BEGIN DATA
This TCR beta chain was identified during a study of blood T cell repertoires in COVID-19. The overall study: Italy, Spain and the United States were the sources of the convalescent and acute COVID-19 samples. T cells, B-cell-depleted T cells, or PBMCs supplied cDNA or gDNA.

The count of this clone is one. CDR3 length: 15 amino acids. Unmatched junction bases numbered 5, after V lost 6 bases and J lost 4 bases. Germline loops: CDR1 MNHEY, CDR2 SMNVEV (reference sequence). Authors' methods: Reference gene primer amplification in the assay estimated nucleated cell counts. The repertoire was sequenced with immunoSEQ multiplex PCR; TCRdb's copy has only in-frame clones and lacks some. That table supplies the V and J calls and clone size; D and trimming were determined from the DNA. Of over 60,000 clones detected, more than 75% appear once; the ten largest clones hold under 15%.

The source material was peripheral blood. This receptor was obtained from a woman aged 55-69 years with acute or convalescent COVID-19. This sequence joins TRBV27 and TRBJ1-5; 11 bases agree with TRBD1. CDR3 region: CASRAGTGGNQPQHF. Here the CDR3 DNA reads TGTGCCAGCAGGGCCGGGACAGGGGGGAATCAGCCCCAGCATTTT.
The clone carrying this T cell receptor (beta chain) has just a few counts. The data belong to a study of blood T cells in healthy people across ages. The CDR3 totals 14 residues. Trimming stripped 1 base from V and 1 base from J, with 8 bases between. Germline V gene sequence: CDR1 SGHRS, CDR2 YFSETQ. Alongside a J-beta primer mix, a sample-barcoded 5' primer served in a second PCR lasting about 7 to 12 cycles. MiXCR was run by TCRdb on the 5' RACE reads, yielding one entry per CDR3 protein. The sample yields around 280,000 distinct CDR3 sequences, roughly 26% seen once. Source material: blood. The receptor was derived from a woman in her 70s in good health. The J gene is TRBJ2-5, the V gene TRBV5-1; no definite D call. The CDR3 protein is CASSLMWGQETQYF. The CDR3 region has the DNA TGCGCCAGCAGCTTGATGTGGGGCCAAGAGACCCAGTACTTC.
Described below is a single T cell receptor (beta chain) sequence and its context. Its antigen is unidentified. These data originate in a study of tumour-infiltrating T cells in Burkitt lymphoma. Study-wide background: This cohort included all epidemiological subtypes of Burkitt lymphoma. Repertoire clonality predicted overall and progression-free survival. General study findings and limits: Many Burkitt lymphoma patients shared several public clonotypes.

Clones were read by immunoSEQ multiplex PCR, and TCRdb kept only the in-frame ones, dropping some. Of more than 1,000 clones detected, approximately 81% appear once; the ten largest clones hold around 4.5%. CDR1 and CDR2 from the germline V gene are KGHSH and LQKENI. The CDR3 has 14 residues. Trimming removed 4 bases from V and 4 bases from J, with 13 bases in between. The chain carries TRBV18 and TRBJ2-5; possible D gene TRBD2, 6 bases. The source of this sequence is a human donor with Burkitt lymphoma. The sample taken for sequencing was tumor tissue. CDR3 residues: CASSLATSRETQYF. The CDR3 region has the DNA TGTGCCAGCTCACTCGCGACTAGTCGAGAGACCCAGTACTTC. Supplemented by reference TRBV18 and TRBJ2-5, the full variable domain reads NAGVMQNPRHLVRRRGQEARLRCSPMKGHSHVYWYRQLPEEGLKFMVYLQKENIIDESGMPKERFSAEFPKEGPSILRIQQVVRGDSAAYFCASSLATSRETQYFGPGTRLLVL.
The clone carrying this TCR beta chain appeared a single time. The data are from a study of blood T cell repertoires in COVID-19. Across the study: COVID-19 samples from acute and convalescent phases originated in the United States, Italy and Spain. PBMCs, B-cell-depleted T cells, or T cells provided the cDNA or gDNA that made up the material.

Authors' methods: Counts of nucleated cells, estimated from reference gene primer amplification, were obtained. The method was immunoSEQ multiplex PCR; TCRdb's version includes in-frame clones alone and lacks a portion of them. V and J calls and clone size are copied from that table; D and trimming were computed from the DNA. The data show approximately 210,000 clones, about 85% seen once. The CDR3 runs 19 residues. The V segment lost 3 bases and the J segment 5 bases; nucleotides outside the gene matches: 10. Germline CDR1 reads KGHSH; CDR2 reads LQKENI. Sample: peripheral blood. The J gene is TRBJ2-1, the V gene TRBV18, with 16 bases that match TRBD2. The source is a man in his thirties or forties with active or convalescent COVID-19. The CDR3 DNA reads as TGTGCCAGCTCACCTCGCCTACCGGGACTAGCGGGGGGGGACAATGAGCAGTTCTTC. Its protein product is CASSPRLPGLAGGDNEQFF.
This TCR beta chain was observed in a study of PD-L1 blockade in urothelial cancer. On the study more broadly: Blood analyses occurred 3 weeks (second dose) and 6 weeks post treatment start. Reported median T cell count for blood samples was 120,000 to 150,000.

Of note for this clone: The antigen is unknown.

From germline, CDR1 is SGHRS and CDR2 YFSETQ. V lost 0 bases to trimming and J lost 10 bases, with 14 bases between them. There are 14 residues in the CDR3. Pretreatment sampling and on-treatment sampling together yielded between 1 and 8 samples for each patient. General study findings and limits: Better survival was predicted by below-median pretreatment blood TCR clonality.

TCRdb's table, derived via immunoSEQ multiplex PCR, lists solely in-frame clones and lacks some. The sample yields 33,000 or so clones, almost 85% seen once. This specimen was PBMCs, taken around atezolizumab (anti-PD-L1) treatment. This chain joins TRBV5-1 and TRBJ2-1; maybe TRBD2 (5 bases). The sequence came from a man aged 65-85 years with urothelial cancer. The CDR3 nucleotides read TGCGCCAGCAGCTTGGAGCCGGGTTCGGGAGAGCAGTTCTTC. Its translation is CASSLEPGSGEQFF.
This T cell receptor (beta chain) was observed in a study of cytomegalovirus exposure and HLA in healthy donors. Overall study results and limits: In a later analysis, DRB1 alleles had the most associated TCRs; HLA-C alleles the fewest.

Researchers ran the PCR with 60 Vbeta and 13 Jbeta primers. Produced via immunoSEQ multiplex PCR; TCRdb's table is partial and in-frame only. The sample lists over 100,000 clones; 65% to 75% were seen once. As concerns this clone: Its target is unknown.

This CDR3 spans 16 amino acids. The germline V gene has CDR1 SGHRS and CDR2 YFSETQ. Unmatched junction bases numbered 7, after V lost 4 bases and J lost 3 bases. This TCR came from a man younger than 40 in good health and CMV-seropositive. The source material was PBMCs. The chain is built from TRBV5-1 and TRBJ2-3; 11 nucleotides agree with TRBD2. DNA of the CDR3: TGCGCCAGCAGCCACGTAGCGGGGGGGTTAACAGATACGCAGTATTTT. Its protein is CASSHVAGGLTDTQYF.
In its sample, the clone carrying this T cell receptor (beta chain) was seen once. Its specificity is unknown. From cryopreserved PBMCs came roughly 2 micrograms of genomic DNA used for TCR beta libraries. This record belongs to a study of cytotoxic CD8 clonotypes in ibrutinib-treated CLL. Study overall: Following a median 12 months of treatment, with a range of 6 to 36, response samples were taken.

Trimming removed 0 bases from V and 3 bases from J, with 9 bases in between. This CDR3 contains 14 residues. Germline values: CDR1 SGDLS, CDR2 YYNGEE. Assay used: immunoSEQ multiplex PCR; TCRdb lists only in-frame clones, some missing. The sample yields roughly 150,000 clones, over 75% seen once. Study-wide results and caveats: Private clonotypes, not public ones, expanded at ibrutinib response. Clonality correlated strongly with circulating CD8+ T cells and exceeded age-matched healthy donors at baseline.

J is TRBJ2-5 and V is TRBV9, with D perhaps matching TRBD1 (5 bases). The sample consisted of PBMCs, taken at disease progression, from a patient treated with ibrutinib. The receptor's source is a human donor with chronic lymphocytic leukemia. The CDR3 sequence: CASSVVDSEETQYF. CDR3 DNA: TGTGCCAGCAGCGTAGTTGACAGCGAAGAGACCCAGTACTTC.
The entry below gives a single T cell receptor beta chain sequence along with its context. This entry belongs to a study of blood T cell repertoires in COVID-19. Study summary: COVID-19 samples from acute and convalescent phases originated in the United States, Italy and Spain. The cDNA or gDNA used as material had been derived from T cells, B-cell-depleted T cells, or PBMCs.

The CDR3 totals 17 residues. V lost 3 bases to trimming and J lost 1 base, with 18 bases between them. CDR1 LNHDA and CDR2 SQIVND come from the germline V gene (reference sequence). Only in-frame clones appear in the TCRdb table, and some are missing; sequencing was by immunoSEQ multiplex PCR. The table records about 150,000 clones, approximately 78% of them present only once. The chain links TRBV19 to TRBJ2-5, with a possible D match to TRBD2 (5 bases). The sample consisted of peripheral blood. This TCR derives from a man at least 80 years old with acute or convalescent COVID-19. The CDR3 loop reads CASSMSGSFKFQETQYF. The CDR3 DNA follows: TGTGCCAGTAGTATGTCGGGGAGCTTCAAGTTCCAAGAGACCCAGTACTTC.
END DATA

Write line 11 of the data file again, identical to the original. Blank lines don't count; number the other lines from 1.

From germline, CDR1 is SGHRS and CDR2 YFSETQ. V lost 0 bases to trimming and J lost 10 bases, with 14 bases between them. There are 14 residues in the CDR3. Pretreatment sampling and on-treatment sampling together yielded between 1 and 8 samples for each patient. General study findings and limits: Better survival was predicted by below-median pretreatment blood TCR clonality.